How to Become a Mindful Eater
Mindful eating is a great technique that can help improve many aspects of your health. With mindful eating, you are aware of each bite you take, what you are eating, and what you are tasting. This can result in stopping eating when you are full because you are listening to your body. Here are some tips to help you become a mindful eater.
EAT WHEN YOU ARE HUNGRY; STOP WHEN YOU ARE FULL
Eating can be connected to your emotional signals. With mindful eating, it is important to listen to your body’s physical ques like a stomach growl or low energy. Eating when emotions are high can lead to overeating or undereating. Another part of mindful eating is eating at a slower pace. This will allow your body to catch up with your brain to give the signals to stop eating.
EAT AT A SET TIME WITH OTHERS
Instead of consistently snacking and rummaging through the cabinet and refrigerator, try to have meals prepared at a set time every day. Having a consistent environment and time of when you eat can help with boosting your mood and help your sleep schedule. Eating with others will help you enjoy your food more through the conversations and the connections you make, which allows you to slow down and enjoy your meal.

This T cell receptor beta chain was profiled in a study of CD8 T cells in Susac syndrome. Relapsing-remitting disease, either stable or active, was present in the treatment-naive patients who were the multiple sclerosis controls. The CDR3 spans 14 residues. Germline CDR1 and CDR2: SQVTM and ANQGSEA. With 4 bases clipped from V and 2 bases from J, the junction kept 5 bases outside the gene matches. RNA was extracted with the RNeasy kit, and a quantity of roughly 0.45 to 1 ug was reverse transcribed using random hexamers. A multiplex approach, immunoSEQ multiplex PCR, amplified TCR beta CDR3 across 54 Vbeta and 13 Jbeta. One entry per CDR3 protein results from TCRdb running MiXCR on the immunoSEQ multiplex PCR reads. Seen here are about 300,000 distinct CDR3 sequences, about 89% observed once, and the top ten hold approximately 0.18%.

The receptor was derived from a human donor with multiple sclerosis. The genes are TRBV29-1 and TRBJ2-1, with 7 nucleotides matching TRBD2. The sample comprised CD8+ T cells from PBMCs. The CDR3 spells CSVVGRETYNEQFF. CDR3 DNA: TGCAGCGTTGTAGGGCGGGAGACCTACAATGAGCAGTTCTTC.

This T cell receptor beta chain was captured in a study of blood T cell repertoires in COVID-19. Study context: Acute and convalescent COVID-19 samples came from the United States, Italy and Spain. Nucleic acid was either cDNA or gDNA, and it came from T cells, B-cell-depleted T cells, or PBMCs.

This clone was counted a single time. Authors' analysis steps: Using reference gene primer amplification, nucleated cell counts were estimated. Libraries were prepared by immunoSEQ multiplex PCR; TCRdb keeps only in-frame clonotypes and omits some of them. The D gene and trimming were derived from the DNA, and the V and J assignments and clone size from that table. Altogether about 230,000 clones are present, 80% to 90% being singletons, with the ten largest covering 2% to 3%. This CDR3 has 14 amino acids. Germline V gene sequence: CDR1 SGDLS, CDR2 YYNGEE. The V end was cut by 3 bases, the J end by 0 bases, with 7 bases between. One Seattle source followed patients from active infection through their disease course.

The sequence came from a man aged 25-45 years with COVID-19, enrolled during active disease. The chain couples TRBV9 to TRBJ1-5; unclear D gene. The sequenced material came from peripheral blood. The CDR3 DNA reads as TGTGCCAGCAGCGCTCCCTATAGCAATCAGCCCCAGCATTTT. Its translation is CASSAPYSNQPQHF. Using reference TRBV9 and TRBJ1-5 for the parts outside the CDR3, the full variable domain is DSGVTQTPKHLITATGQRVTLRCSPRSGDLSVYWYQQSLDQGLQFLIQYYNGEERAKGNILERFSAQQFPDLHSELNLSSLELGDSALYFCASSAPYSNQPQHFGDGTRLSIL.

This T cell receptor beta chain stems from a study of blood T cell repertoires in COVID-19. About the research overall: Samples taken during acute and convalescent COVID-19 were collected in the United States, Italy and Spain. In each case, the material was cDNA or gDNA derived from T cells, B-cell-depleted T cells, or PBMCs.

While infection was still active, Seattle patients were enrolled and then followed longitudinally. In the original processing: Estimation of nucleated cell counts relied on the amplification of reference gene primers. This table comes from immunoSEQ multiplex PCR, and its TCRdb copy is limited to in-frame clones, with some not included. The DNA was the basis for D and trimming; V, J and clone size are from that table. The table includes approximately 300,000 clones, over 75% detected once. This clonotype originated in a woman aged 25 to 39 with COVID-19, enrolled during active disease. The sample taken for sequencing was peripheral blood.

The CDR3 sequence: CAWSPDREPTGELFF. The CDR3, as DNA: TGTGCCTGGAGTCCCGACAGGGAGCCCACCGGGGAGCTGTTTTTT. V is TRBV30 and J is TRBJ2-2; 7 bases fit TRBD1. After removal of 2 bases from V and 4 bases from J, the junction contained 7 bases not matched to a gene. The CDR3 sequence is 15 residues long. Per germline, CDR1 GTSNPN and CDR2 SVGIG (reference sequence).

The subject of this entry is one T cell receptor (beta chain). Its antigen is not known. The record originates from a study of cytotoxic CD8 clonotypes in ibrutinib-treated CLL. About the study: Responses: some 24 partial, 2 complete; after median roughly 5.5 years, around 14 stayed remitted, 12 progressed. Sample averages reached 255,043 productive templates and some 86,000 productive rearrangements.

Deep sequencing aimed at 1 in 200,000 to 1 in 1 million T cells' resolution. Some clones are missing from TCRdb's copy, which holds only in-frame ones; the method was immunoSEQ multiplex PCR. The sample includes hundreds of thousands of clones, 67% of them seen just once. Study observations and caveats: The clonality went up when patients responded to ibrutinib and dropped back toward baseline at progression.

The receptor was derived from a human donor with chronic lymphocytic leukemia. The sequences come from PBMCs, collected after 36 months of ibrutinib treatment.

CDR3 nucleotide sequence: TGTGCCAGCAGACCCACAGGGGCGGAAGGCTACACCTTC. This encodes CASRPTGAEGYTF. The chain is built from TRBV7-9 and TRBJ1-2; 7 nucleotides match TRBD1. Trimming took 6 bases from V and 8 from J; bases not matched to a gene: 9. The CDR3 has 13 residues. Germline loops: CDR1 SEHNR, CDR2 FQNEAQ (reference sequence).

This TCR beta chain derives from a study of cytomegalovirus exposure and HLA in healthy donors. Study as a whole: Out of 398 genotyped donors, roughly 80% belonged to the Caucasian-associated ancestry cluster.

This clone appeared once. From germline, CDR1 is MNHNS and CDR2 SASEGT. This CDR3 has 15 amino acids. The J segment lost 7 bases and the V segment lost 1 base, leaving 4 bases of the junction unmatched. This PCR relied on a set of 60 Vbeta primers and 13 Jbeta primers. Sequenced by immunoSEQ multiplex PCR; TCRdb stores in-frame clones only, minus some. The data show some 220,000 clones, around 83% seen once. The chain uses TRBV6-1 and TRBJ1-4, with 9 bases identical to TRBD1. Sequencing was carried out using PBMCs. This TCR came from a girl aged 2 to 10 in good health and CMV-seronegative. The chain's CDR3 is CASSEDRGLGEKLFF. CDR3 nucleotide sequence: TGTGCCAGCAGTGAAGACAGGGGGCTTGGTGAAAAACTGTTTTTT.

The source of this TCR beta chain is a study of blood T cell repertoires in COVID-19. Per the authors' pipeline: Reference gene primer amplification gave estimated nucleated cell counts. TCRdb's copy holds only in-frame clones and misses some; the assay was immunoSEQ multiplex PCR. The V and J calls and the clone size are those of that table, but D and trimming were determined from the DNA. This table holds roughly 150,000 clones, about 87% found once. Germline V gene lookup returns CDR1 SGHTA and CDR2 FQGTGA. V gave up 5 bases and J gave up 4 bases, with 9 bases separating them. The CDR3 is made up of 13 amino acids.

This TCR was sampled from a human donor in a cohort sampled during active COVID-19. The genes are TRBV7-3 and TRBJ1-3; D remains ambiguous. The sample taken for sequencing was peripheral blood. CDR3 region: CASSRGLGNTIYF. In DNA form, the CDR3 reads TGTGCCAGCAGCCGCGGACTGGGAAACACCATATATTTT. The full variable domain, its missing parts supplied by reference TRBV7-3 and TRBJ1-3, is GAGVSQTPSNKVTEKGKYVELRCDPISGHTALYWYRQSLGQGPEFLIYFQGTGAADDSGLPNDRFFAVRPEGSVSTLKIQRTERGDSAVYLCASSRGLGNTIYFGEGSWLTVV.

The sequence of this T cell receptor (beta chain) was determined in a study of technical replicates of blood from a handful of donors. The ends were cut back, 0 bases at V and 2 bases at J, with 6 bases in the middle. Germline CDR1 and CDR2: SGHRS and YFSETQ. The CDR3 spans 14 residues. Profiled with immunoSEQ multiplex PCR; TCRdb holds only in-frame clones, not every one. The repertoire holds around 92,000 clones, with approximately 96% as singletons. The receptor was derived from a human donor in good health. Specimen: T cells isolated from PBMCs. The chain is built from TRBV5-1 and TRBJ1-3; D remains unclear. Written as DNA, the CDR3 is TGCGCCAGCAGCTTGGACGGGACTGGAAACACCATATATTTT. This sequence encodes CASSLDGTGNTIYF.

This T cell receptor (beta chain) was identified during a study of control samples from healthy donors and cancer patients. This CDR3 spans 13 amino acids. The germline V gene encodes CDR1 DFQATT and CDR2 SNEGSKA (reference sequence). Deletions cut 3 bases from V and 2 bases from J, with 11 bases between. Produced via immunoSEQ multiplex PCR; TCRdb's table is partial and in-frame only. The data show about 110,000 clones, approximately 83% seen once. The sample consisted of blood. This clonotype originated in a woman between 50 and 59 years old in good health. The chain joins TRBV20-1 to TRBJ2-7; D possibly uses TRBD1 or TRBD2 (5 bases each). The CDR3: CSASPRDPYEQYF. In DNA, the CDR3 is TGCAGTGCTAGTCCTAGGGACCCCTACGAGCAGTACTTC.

DON’T EAT WITH DISTRACTIONS
Multitasking and eating can lead to ignoring your body’s needs. When eating, try to only focus on your food by eating sitting down with no screens or other distractions. If you are eating with another person, only focus on your company and your food.
RECOGNIZE WHERE THE FOOD COMES FROM
Pausing to think about where your food comes from is not as easy as it was in the past. However, visualizing this process can help you appreciate the flavor of the food and the nutrition it will provide for you.
- Even though it may seem like there is not enough time in the day, it is important to slow down to eat.
- Listen to your body to tell you when you are hungry and tell you when you are full.
- Do one thing at a time when it comes to eating, don’t multitask.
- Mindful eating can be used to maintain or lose weight due to often consuming less calories than with mindless eating.
Sources: Mayo Clinic, Mindful.org. The Health Tip of the Week is for educational purposes only. For additional information, consult your physician. Please feel free to copy and distribute this health resource.